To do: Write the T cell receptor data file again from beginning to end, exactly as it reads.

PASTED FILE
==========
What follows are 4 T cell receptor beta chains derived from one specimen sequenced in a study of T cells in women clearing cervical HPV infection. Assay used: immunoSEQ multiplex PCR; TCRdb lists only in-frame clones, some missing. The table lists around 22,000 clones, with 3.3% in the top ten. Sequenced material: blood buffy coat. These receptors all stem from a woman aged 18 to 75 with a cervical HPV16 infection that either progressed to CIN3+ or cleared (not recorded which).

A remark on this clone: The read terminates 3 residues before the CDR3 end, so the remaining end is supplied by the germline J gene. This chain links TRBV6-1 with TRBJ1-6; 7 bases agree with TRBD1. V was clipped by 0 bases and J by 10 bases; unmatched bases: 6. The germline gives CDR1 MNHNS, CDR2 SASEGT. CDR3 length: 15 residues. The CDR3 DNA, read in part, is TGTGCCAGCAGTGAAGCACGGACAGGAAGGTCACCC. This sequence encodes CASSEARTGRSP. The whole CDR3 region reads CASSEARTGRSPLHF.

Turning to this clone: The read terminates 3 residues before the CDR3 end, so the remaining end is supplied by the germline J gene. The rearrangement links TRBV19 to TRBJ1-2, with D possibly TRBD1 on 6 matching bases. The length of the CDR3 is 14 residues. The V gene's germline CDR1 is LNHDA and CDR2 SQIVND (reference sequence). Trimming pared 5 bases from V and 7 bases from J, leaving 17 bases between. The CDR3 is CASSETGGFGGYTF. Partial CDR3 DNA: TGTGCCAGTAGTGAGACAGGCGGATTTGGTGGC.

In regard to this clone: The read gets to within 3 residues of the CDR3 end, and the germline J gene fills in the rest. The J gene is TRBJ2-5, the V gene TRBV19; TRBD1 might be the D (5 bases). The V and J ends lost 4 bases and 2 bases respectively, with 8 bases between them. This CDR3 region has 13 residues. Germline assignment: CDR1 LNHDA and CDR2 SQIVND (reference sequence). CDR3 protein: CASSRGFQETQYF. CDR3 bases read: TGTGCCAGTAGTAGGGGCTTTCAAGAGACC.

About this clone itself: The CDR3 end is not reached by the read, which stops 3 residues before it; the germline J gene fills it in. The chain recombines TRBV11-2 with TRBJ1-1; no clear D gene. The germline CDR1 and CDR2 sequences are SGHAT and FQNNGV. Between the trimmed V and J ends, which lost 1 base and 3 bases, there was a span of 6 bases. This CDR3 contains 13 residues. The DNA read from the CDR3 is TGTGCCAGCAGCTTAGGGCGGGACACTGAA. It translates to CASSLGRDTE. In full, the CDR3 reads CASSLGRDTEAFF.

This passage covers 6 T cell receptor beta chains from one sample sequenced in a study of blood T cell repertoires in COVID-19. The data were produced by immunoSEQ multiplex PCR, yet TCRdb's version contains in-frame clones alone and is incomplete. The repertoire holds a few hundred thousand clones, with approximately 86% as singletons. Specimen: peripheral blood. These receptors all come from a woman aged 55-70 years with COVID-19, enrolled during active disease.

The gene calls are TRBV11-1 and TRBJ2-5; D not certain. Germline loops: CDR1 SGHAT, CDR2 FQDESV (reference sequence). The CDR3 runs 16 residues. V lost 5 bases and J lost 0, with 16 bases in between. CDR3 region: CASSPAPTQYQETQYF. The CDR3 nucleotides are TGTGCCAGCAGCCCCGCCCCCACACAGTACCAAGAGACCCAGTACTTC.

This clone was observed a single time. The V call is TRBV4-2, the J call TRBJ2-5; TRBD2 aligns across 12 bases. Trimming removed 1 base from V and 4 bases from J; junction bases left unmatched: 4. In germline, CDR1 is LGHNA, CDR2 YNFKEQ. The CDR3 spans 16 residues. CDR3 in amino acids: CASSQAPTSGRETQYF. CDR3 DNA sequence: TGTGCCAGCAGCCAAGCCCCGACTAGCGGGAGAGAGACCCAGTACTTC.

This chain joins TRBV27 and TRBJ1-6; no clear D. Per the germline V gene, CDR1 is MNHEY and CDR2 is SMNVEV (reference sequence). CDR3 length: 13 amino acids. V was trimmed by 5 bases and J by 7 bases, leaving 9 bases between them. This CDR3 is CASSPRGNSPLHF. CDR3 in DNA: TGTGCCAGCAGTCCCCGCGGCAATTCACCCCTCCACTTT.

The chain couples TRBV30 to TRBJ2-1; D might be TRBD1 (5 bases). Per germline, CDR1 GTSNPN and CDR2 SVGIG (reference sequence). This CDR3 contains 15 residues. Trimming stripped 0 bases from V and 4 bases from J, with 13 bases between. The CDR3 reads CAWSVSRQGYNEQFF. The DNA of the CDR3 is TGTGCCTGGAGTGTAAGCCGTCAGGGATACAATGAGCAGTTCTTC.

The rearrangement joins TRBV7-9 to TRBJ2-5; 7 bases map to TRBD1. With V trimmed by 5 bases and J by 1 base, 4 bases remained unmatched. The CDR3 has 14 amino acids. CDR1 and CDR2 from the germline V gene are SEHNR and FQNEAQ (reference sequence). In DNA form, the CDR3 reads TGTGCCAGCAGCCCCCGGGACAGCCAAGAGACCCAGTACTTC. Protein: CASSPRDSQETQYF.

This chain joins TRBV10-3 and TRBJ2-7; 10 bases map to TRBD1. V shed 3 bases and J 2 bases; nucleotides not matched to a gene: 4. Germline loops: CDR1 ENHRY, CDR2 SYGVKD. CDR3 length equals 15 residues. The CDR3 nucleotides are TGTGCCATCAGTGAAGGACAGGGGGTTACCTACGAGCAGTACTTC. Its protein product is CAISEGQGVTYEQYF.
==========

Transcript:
What follows are 4 T cell receptor beta chains derived from one specimen sequenced in a study of T cells in women clearing cervical HPV infection. Assay used: immunoSEQ multiplex PCR; TCRdb lists only in-frame clones, some missing. The table lists around 22,000 clones, with 3.3% in the top ten. Sequenced material: blood buffy coat. These receptors all stem from a woman aged 18 to 75 with a cervical HPV16 infection that either progressed to CIN3+ or cleared (not recorded which).

A remark on this clone: The read terminates 3 residues before the CDR3 end, so the remaining end is supplied by the germline J gene. This chain links TRBV6-1 with TRBJ1-6; 7 bases agree with TRBD1. V was clipped by 0 bases and J by 10 bases; unmatched bases: 6. The germline gives CDR1 MNHNS, CDR2 SASEGT. CDR3 length: 15 residues. The CDR3 DNA, read in part, is TGTGCCAGCAGTGAAGCACGGACAGGAAGGTCACCC. This sequence encodes CASSEARTGRSP. The whole CDR3 region reads CASSEARTGRSPLHF.

Turning to this clone: The read terminates 3 residues before the CDR3 end, so the remaining end is supplied by the germline J gene. The rearrangement links TRBV19 to TRBJ1-2, with D possibly TRBD1 on 6 matching bases. The length of the CDR3 is 14 residues. The V gene's germline CDR1 is LNHDA and CDR2 SQIVND (reference sequence). Trimming pared 5 bases from V and 7 bases from J, leaving 17 bases between. The CDR3 is CASSETGGFGGYTF. Partial CDR3 DNA: TGTGCCAGTAGTGAGACAGGCGGATTTGGTGGC.

In regard to this clone: The read gets to within 3 residues of the CDR3 end, and the germline J gene fills in the rest. The J gene is TRBJ2-5, the V gene TRBV19; TRBD1 might be the D (5 bases). The V and J ends lost 4 bases and 2 bases respectively, with 8 bases between them. This CDR3 region has 13 residues. Germline assignment: CDR1 LNHDA and CDR2 SQIVND (reference sequence). CDR3 protein: CASSRGFQETQYF. CDR3 bases read: TGTGCCAGTAGTAGGGGCTTTCAAGAGACC.

About this clone itself: The CDR3 end is not reached by the read, which stops 3 residues before it; the germline J gene fills it in. The chain recombines TRBV11-2 with TRBJ1-1; no clear D gene. The germline CDR1 and CDR2 sequences are SGHAT and FQNNGV. Between the trimmed V and J ends, which lost 1 base and 3 bases, there was a span of 6 bases. This CDR3 contains 13 residues. The DNA read from the CDR3 is TGTGCCAGCAGCTTAGGGCGGGACACTGAA. It translates to CASSLGRDTE. In full, the CDR3 reads CASSLGRDTEAFF.

This passage covers 6 T cell receptor beta chains from one sample sequenced in a study of blood T cell repertoires in COVID-19. The data were produced by immunoSEQ multiplex PCR, yet TCRdb's version contains in-frame clones alone and is incomplete. The repertoire holds a few hundred thousand clones, with approximately 86% as singletons. Specimen: peripheral blood. These receptors all come from a woman aged 55-70 years with COVID-19, enrolled during active disease.

The gene calls are TRBV11-1 and TRBJ2-5; D not certain. Germline loops: CDR1 SGHAT, CDR2 FQDESV (reference sequence). The CDR3 runs 16 residues. V lost 5 bases and J lost 0, with 16 bases in between. CDR3 region: CASSPAPTQYQETQYF. The CDR3 nucleotides are TGTGCCAGCAGCCCCGCCCCCACACAGTACCAAGAGACCCAGTACTTC.

This clone was observed a single time. The V call is TRBV4-2, the J call TRBJ2-5; TRBD2 aligns across 12 bases. Trimming removed 1 base from V and 4 bases from J; junction bases left unmatched: 4. In germline, CDR1 is LGHNA, CDR2 YNFKEQ. The CDR3 spans 16 residues. CDR3 in amino acids: CASSQAPTSGRETQYF. CDR3 DNA sequence: TGTGCCAGCAGCCAAGCCCCGACTAGCGGGAGAGAGACCCAGTACTTC.

This chain joins TRBV27 and TRBJ1-6; no clear D. Per the germline V gene, CDR1 is MNHEY and CDR2 is SMNVEV (reference sequence). CDR3 length: 13 amino acids. V was trimmed by 5 bases and J by 7 bases, leaving 9 bases between them. This CDR3 is CASSPRGNSPLHF. CDR3 in DNA: TGTGCCAGCAGTCCCCGCGGCAATTCACCCCTCCACTTT.

The chain couples TRBV30 to TRBJ2-1; D might be TRBD1 (5 bases). Per germline, CDR1 GTSNPN and CDR2 SVGIG (reference sequence). This CDR3 contains 15 residues. Trimming stripped 0 bases from V and 4 bases from J, with 13 bases between. The CDR3 reads CAWSVSRQGYNEQFF. The DNA of the CDR3 is TGTGCCTGGAGTGTAAGCCGTCAGGGATACAATGAGCAGTTCTTC.

The rearrangement joins TRBV7-9 to TRBJ2-5; 7 bases map to TRBD1. With V trimmed by 5 bases and J by 1 base, 4 bases remained unmatched. The CDR3 has 14 amino acids. CDR1 and CDR2 from the germline V gene are SEHNR and FQNEAQ (reference sequence). In DNA form, the CDR3 reads TGTGCCAGCAGCCCCCGGGACAGCCAAGAGACCCAGTACTTC. Protein: CASSPRDSQETQYF.

This chain joins TRBV10-3 and TRBJ2-7; 10 bases map to TRBD1. V shed 3 bases and J 2 bases; nucleotides not matched to a gene: 4. Germline loops: CDR1 ENHRY, CDR2 SYGVKD. CDR3 length equals 15 residues. The CDR3 nucleotides are TGTGCCATCAGTGAAGGACAGGGGGTTACCTACGAGCAGTACTTC. Its protein product is CAISEGQGVTYEQYF.